Description - Paris Was Yesterday by Janet Flanner
In 1925 Janet Flanner began writing a fortnightly 'Letter from Paris' for the nascent New Yorker. Her brief: to tell New Yorkers, under her pen name of 'Genet', what the French thought was going on in France, not what she thought. Paris Was Yesterday is a collection of those letters written in the '20s and '30s, surely one of the most fascinating periods in the city's history, and it reads like an Arts Who's Who. Flanner saw it all and knew everyone (or at least all about them), and there are tidbits galore about the likes of James Joyce, Ernest Hemingway, Isadora Duncan, Diaghilev, Gertrude Stein, Scott and Zelda Fitzgerald, Picasso, Marlena Dietrich...It's witty, catty, literary and unashamedly gossipy, a lively portrait of the thriving cultural life in Paris between the wars. In the brilliantly entertaining style she made her own, Flanner mixed high and low culture to devastating effect. ' Cafe Society described from the best table in the place, by a writer with rare & vivid gifts. Make yourself comfortable -- & order up a dry martini' Robert Lacey
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(198mm x 126mm x 21mm)
Virago Press Ltd
Publisher: Little, Brown Book Group
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UK Kirkus Review »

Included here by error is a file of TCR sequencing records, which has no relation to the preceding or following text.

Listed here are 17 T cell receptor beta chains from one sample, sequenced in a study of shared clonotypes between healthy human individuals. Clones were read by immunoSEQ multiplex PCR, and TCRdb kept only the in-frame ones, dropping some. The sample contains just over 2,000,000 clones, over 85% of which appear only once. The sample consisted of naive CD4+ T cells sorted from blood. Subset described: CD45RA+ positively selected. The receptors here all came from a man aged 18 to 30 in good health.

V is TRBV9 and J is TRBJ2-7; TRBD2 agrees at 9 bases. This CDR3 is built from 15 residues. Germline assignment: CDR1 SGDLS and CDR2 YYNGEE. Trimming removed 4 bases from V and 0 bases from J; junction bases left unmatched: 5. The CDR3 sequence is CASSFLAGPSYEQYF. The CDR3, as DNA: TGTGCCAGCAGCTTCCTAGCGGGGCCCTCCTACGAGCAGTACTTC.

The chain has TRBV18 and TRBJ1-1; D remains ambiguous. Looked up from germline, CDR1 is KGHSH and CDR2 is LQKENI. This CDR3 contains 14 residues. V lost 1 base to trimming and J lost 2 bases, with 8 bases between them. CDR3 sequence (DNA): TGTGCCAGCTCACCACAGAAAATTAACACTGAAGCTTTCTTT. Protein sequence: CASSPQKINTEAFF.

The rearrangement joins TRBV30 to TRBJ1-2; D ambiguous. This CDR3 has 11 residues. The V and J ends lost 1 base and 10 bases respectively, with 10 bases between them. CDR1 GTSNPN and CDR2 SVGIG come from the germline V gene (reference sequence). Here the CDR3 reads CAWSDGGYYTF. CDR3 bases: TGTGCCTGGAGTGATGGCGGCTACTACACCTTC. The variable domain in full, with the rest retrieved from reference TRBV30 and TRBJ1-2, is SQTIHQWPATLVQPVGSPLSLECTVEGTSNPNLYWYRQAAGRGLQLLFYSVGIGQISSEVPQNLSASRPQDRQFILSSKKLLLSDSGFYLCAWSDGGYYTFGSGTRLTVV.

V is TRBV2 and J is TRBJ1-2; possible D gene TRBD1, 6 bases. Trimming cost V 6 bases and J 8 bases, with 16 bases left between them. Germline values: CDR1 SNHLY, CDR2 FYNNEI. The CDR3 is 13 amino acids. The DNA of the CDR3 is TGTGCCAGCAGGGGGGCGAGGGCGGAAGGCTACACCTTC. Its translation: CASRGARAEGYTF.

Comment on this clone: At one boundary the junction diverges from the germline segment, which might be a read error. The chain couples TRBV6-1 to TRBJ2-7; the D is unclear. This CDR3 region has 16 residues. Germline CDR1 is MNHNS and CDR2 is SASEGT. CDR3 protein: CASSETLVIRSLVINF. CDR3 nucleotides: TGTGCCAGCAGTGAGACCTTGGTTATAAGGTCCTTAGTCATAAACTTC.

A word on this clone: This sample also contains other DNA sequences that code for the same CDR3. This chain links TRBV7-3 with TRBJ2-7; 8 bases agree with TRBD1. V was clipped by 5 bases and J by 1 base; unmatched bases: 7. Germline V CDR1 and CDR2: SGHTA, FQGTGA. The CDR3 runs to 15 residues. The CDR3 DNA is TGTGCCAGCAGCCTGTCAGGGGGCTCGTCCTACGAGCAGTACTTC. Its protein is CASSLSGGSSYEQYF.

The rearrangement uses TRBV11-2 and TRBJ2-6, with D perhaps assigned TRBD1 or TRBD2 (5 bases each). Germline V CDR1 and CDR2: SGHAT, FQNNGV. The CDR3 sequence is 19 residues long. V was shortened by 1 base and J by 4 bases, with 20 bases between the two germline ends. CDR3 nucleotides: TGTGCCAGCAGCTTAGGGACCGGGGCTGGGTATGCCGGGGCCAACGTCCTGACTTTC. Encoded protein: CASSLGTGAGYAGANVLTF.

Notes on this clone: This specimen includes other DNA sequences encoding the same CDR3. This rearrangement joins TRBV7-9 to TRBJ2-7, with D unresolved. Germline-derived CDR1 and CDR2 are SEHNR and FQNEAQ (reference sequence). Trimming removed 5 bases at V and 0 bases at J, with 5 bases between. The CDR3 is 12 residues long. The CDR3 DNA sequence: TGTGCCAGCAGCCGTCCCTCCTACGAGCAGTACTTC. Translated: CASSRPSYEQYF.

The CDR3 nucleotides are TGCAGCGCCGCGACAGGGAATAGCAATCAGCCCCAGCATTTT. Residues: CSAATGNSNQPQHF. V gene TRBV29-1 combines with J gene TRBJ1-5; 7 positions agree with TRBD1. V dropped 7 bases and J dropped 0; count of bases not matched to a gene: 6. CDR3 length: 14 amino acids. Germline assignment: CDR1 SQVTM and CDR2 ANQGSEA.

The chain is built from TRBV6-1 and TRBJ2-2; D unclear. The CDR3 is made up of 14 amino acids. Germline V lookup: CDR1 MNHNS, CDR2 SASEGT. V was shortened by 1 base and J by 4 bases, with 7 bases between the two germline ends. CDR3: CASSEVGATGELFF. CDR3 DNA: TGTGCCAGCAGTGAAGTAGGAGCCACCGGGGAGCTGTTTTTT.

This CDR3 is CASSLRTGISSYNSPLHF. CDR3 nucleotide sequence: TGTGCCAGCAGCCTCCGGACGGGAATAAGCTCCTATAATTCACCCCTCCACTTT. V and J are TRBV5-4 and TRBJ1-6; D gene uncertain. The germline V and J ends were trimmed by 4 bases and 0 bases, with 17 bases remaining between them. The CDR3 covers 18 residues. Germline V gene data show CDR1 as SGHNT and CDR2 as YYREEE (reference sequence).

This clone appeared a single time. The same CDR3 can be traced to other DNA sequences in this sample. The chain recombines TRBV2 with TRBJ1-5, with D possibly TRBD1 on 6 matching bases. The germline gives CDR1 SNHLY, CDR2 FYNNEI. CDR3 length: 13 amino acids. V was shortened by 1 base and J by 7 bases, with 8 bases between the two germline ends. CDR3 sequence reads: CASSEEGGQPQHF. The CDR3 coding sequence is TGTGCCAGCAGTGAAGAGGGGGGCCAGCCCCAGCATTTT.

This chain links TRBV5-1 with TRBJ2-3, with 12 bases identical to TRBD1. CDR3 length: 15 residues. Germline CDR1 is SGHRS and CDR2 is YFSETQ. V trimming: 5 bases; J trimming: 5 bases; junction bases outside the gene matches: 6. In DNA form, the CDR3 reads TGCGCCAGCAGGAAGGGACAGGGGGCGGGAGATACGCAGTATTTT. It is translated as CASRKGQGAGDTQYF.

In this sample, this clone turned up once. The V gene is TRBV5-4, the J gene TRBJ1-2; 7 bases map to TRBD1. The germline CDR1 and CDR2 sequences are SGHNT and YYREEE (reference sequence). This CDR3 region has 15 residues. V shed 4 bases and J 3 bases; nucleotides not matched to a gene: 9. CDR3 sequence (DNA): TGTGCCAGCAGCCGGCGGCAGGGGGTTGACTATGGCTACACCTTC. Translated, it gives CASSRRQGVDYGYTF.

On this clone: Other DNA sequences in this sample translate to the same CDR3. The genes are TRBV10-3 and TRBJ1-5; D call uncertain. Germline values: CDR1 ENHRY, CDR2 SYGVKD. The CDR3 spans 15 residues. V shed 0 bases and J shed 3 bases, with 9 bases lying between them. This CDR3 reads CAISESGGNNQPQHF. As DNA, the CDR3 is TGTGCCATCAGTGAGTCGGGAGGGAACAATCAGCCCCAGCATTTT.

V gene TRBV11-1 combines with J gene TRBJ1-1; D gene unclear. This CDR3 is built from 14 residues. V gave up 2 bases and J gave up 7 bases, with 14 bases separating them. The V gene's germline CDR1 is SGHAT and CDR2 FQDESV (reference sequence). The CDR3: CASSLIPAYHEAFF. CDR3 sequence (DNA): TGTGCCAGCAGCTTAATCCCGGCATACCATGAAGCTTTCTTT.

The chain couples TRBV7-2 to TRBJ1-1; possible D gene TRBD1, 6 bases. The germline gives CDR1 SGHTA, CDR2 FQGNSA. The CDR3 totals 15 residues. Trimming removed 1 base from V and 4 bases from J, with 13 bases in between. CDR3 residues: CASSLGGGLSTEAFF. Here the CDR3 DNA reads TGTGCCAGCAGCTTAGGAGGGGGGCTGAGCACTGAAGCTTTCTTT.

Janet Flanner wrote a fort nightly 'Letter From Paris' for the New Yorker, her brief - to tell Americans what the French thought was newsworthy. Always informative , her witty and gossipy column described the famous and the notorious , the shows , the exhibitions and the books . She captured the magic of Paris. Living in Montparnasse and frequenting its now legendary cafes she met everyone who was worth talking about. The book is a joy to read chronologically but it's also fun to dip into since the subject of each page is printed at the top. In the 1937 section, for example, the reader can browse through paragraphs on subjects as varied as the Goncourt brothers, Gide, French films , Edith Wharton and Bread. A quotation from her piece on Colette's 'Sido'; will give the flavour of her style: 'French literature is peculiarly devoid of nature - indeed, there is hardly a tree in the whole lot of it; and to the French , despite their instinct to appreciate him, Hardy reads rather like the pages from a seed catalogue...Colette is the first writer to give them news of nature...' (Kirkus UK)
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Author Biography - Janet Flanner
Janet Flanner was born in 1892 in Indianapolis & went to Europe in 1921, where she spent the rest of her life, mainly in Paris. Her Paris Journal 1944-1965 won the National Book Award. A member of the National Institute of Arts and Letters, Flanner alsoreceived the Legion of Honor.